Abstract: Sometimes it is dificult to find a rationale for episodes of bailouts in which the political motivations of the federal government are not clear cut. In other cases, the soft budget constraint of subnational governments (SNGs) seems to be based on unlimited federal resources. This paper aims to shed some light on both issues taking as a reference the workhorse model developed by Goodspeed (2002). The principal change in its basic assumptions lies in allowing the federal government to borrow to finance its grants to SNGs. The results indicate that the way in which the federal government translates voters preferences into electoral probabilities is crucial to determine grants. Moreover, the SNGs do not borrow excessively. When the model is extended to consider risk Premium spreads in the SNGs debt and the option of transferring part of their borrowing to the upper level, the main outcomes remain.
    Keywords: bailout, borrowing, federal government, political economy, intertemporal consistency.
    JEL: H72 H74 H77
    Date: 2021–01
  8. By: Yunho Cho; Shuyun May Li; Lawrence Uren
    Abstract: We build a general equilibrium overlapping generations model with heterogeneous agents to study the welfare implications of housing investment tax concessions in the Australian housing market . Comparing stationary equilibria, we find that removing these concessions significantly reduces housing investment. This lowers house prices and raises rents and the home ownership rate. The steady state welfare analysis suggests that eliminating concessions leads to a welfare gain of 1.7 per cent, for which increased redistribution is a key mechanism. Along the transition, a majority of households are better off, but younger landlords and landlords with higher incomes benefit the least.
    Keywords: Housing investment, Home ownership, Taxation, OLG model, Heterogeneous Agents, Welfare
    JEL: D15 E21 R21 R38
    Date: 2021–01
  9. By: David J. Schwegman; John Yinger
    Abstract: In 1981, New York State enabled their cities to adopt the Homestead Tax Option (HTO), which created a multi-tiered property tax system for rental properties in New York City, Buffalo, and Rochester. The HTO enabled these municipalities to impose a higher property tax rate on rental units in buildings with four or more units, compared to rental units in buildings with three or fewer units. Using restricted-use American Housing Survey data and historical property tax rates from each of these cities, we exploit within-unit across-time variation in property tax rates and rents to estimate the degree to which property taxes are shifted onto renters in the form of higher rents. We find that property owners shift approximately 14 percent of an increase in taxes onto renters. This study is the first to use within-unit across time variation in property taxes and rents to identify this shifting effect. Our estimated effect is measurably smaller than most previous studies, which often found shifting effects of over 60 percent.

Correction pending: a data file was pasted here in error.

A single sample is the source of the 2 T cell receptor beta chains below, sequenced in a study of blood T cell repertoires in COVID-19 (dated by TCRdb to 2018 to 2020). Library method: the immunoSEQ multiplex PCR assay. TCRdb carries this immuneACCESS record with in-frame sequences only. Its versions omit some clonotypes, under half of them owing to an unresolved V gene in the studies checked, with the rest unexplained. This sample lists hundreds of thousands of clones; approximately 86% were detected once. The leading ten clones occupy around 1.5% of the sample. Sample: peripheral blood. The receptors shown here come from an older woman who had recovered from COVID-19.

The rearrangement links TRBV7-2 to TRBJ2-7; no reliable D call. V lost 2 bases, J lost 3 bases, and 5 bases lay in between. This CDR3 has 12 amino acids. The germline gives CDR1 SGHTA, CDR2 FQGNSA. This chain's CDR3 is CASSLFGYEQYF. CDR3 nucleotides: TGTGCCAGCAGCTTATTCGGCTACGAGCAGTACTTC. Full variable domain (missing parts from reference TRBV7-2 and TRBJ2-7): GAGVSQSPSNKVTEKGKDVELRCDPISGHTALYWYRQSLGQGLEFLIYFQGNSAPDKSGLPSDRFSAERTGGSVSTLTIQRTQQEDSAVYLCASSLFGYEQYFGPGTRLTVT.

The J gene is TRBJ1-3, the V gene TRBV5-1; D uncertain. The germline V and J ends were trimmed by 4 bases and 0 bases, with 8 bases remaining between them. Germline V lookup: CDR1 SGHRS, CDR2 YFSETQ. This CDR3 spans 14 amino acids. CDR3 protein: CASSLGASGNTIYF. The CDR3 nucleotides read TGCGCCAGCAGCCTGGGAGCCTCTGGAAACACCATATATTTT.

Date: 2020–12
  10. By: Abhay Aneja (UC Berkeley School of Law); Nirupama Kulkarni (CAFRAL); S.K. Ritadhi (Ashoka University)
    Abstract: We study the impact of a consumption tax reform on firm capital and productivity by examining India’s replacement of the sales tax with a value-added tax (VAT). Unlike the sales tax, the VAT allowed firms to offset their tax liability with VAT paid on capital inputs, effectively reducing the tax-related cost of capital. Exploiting the staggered adoption of the tax reform across Indian states, we show that VAT adoption increased firm capital by 3%. The effects are driven by financially-constrained firms – an important source of heterogeneity in a developing country context. We also document a corresponding improvement in the productivity of financially constrained firms. Our findings thus suggest that beyond revenue generation, consumption tax reforms can have the additional effect of stimulating investment and productivity in resource constrained environments.
    Keywords: Value-added taxes; financial constraints; consumption tax reform; capital misallocation
    Date: 2021–01